Like beads on a necklace, microscopic spheres made from polymers can be strung together to form new materials with many possible uses. Researchers describe these three-dimensional networks in the 7 January print issue of PRL. These new materials may someday be fine tuned for applications in optoelectronic components or magnetic media.
To a chemist, silicon can be hopelessly restrictive. Semiconductors and other inorganic crystals are the basis for electronics and other technologies, but–aside from small changes available by doping with impurities–their chemical properties are essentially fixed. Carbon-based polymers, on the other hand, have almost unlimited possibilities in the hands of a good chemist, who can modify the repeated chemical groups to suit whatever application she has in mind. Materials scientists are trying to exploit such chemically flexible, or “soft,” materials in many areas, including electronics.
Chemists Mike Barnes and Don Noid and their colleagues at the Oak Ridge National Laboratory in Tennessee developed a technique for blending solutions of two different polymers that normally avoid one another. They force the water to evaporate so quickly that the molecules can’t separate and instead clump together into microscopic spheres. Now they’ve discovered that the individual microspheres can string themselves together in the process, forming branching structures and columns. The team believes that as the water evaporates, the ends of the polymer chain molecules sticking out from the surfaces of the growing microspheres can bond one sphere to another. The result of this process is a stable, three-dimensional, chain or network structure.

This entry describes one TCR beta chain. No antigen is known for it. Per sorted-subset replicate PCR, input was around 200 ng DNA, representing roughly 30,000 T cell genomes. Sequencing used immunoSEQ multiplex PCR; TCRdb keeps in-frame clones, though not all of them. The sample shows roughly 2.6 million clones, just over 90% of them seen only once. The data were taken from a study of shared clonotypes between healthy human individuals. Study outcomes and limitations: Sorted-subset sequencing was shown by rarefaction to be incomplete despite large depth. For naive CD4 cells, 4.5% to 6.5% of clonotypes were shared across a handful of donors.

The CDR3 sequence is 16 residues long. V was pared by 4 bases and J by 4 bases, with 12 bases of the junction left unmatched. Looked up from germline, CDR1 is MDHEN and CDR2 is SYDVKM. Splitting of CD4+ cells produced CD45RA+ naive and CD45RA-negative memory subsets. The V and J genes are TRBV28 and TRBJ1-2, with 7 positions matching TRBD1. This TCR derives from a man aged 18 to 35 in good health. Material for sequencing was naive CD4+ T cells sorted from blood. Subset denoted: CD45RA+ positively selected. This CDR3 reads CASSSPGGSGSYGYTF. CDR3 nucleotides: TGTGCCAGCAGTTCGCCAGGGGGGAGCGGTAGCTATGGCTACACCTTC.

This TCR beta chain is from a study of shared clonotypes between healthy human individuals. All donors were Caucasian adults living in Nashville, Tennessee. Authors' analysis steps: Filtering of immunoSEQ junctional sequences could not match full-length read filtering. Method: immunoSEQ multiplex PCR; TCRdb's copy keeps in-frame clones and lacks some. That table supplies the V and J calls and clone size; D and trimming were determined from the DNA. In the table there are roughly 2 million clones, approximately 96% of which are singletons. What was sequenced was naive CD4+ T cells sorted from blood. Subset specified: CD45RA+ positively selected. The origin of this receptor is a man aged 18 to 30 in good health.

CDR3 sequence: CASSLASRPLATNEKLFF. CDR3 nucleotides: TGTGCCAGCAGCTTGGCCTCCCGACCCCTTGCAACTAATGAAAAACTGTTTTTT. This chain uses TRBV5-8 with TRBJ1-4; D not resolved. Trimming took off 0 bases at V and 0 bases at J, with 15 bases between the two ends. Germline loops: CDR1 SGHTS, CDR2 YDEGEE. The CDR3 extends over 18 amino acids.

The microspheres are smooth and transparent enough that light can bounce around inside them. “They act like miniature laser cavities,” Barnes explains. Light of the right wavelength “can travel around the microsphere for hundreds of round trips.” Because the microspheres are linked to each other, these optical resonances can pass between them and propagate through the chain structure. This effect could be useful in optical “wires” for sensors and other light pipe devices that could be tuned to a specific wavelength, the researchers believe.
Beyond optoelectronics, the chains might also be useful as magnetic coatings. Trapping magnetic particles within the microspheres might offer a new way to coat magnetic storage media like hard disks: Simply paint on the magnetized chains.
Mark Kuzyk of Washington State University in Pullman is impressed with the results and expects improvements in the technique. “In the future they will undoubtedly make more complex and better controlled geometries.” He adds that the researchers might be able to make a highly periodic, crystal-like structure, or “photonic crystal,” out of the microspheres, and thereby control light propagation in another way.
David Bradley is a writer at sciencebase.com in Cambridge, UK.